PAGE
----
Fifth-grade student Marissa McKinney grew curious about how long the attack on Pearl Harbor lasted while participating in a Pearl Harbor Electronic Field Trip provided by the Eisenhower Foundation on Dec. 7 in a classroom at the Dwight D. Eisenhower Presidential Library, Museum and Boyhood Home. The Eisenhower Elementary School 5th grader submitted her question that was answered during “Remember Pearl Harbor: How Students Like You Experienced The Day of Infamy,” an interactive webcast streamed live to students throughout the country from the National WWII Museum in New Orleans, La. on the 75th anniversary of the attack.
The answer? About two hours.
Through the webcast, 23 Eisenhower Elementary students toured attack sites in Hawaii, watched original video of the attack and events that followed, viewed artifacts from the National WWII Museum, and listened to the personal stories of those who witnessed the event, many of whom at the time of the attack were the same age as the Eisenhower students listening.
The students also participated in live polls and were given the opportunity to submit questions online during the webcast developed by the National WWII Museum and New Orleans PBS member station WYES.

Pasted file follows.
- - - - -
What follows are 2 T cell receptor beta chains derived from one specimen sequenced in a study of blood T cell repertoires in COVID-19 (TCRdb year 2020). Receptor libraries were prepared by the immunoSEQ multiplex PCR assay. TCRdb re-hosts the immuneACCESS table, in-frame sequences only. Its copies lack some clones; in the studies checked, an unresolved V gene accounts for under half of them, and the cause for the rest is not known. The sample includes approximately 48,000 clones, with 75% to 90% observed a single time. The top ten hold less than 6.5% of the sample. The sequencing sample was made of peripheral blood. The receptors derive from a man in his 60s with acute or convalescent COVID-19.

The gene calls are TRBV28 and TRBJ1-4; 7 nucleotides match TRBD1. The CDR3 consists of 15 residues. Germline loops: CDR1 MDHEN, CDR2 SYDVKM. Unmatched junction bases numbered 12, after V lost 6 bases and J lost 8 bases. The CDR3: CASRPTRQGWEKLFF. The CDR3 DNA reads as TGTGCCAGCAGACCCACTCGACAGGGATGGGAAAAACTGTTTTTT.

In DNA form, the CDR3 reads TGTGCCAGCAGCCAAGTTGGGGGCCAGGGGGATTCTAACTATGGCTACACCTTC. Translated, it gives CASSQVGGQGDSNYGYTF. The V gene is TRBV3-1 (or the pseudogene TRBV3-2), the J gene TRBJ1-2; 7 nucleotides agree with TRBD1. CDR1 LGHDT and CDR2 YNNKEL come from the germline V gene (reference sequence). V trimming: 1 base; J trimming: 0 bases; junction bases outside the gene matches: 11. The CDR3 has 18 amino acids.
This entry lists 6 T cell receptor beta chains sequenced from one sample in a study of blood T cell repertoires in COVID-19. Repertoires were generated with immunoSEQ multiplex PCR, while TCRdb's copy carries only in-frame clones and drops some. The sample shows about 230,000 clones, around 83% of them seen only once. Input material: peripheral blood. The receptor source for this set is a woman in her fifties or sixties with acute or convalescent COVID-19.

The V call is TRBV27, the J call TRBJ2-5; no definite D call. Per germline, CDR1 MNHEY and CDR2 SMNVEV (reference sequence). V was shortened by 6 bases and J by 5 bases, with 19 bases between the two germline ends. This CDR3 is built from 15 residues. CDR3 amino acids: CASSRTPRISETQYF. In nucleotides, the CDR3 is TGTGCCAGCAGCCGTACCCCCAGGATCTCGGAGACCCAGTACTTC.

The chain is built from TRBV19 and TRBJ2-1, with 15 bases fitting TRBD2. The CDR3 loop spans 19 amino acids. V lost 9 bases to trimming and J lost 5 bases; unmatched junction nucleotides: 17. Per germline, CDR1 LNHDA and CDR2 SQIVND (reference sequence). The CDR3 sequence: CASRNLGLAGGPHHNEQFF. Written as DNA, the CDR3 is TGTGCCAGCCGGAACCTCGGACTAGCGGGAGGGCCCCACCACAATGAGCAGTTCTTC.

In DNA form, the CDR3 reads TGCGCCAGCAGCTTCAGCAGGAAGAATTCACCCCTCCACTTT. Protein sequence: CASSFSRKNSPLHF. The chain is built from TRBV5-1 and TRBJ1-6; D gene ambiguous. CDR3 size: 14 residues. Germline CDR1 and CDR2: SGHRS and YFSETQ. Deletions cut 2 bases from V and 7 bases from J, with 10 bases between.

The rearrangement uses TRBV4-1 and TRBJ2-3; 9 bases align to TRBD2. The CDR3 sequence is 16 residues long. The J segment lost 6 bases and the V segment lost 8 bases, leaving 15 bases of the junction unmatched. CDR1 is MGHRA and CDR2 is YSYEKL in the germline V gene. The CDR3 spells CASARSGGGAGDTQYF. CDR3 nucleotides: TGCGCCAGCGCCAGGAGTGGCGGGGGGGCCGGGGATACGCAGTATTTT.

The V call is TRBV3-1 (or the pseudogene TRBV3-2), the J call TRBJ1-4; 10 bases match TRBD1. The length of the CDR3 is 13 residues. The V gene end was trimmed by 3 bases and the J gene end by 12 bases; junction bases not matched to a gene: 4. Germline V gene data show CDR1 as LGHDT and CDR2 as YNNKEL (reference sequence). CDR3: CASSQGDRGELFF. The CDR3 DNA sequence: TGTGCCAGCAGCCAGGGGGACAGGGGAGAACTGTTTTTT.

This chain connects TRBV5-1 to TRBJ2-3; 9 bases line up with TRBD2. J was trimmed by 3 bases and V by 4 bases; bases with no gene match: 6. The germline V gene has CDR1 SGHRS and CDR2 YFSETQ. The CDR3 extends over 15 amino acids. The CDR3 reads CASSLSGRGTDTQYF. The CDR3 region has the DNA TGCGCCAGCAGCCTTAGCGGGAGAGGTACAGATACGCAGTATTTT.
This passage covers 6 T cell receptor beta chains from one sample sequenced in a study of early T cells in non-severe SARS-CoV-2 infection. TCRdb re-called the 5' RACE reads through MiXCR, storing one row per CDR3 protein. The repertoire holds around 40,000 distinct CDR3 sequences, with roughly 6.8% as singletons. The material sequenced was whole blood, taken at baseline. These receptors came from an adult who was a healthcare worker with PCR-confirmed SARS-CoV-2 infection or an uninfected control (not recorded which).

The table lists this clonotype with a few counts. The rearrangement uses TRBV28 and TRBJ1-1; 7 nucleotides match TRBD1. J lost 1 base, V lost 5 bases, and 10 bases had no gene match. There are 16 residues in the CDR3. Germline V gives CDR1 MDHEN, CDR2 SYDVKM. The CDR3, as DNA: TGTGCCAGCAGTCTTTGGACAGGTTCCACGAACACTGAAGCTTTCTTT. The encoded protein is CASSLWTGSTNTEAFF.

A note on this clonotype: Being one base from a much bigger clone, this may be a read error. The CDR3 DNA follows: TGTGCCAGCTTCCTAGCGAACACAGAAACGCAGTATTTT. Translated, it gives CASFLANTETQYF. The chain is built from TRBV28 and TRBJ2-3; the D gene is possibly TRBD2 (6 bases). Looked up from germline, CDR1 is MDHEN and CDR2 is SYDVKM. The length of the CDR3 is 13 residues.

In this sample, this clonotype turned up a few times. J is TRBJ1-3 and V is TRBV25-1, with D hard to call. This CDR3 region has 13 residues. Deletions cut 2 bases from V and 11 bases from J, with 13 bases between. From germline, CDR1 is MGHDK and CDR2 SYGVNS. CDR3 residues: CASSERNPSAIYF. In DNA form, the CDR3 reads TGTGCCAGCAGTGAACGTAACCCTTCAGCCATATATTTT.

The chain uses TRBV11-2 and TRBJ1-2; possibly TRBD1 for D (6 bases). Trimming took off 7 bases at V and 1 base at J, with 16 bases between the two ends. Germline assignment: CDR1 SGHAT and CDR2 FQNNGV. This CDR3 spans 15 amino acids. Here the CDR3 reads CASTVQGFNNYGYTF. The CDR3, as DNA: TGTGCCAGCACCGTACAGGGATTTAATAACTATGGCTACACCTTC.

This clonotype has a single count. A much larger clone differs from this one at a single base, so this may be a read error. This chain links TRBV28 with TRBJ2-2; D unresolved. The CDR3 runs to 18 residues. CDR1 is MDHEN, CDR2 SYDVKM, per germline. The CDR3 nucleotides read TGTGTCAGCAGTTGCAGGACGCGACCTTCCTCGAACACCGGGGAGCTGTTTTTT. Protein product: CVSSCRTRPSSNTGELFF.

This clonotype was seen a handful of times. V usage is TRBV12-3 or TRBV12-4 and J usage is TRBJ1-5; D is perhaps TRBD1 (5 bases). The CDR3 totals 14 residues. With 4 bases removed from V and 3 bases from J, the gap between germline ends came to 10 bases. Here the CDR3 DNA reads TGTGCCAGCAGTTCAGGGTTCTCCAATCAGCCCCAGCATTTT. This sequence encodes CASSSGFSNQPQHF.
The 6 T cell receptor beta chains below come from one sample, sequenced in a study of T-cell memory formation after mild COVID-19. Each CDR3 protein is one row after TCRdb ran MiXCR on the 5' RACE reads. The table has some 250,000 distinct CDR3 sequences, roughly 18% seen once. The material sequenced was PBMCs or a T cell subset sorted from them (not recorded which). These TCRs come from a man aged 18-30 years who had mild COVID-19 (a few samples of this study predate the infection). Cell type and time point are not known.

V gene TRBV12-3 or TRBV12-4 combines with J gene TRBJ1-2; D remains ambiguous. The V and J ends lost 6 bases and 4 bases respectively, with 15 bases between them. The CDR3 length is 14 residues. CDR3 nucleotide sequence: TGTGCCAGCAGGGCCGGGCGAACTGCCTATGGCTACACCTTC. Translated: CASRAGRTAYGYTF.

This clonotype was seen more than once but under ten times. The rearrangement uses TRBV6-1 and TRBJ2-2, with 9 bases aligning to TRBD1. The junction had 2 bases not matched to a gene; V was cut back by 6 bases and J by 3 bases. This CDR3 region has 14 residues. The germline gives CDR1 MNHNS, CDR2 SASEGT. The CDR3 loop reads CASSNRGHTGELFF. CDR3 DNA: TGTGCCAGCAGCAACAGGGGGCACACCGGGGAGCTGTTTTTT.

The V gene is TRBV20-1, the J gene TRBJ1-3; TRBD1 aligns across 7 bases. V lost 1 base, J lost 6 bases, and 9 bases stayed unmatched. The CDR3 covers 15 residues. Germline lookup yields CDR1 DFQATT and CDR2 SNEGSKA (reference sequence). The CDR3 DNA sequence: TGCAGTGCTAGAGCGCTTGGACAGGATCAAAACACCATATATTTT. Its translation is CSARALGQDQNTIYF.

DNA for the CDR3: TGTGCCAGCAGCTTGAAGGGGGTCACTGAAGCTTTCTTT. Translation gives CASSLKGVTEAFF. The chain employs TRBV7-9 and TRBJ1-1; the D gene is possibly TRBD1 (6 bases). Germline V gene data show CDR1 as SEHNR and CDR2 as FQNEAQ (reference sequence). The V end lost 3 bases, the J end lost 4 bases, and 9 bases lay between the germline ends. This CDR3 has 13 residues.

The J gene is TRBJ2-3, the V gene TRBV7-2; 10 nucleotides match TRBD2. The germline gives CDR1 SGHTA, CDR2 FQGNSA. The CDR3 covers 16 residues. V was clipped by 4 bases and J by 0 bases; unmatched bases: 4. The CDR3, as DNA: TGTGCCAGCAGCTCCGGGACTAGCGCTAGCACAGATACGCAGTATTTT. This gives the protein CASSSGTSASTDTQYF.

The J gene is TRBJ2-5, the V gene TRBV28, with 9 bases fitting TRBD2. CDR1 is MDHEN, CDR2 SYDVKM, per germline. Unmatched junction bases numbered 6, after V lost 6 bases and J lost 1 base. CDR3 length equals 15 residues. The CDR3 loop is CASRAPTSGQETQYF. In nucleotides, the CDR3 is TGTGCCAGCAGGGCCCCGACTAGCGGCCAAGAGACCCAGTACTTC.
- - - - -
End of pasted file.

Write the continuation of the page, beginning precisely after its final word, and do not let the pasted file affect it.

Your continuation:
Mitzi Bankes Gose, the Eisenhower Foundation’s Director of Education, says the Foundation provided the book “A Boy At War: A Novel of Pearl Harbor” by Harry Mazer, to help students prepare for the electronic field trip. Additionally, students conducted Google Earth projects to better visualize and understand the topic, according to Dan Brown, Eisenhower Elementary School 5th Grade educator.
Gose adds that IKEducation, the Eisenhower Foundation’s education program, provided a packet of resources to students to enrich their webcast experience.
“IKEducation provided materials and the opportunity to help students to connect all the dots between the novel they read, the electronic field trip, primary sources referred to in the webinar, and the Eisenhower Museum’s exhibit about Japanese internment camps following Pearl Harbor,” Gose says.
The Japanese internment camp display is part of the Eisenhower Museum’s exhibit, “World War II Remembered: Leaders, Battles & Heroes,” which the students toured using an exhibit guidebook featuring a scavenger hunt.